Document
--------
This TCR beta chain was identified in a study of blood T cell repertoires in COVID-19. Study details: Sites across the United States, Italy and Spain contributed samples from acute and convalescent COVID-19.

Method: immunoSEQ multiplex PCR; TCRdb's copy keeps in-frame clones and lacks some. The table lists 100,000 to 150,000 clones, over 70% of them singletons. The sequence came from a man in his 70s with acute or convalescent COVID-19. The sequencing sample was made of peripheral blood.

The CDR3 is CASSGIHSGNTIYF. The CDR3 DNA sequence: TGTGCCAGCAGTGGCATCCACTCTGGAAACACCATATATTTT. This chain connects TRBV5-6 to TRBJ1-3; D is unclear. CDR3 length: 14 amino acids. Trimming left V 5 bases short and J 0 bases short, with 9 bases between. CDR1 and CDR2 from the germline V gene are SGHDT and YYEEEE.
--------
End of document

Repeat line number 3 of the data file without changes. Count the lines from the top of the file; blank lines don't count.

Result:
The CDR3 is CASSGIHSGNTIYF. The CDR3 DNA sequence: TGTGCCAGCAGTGGCATCCACTCTGGAAACACCATATATTTT. This chain connects TRBV5-6 to TRBJ1-3; D is unclear. CDR3 length: 14 amino acids. Trimming left V 5 bases short and J 0 bases short, with 9 bases between. CDR1 and CDR2 from the germline V gene are SGHDT and YYEEEE.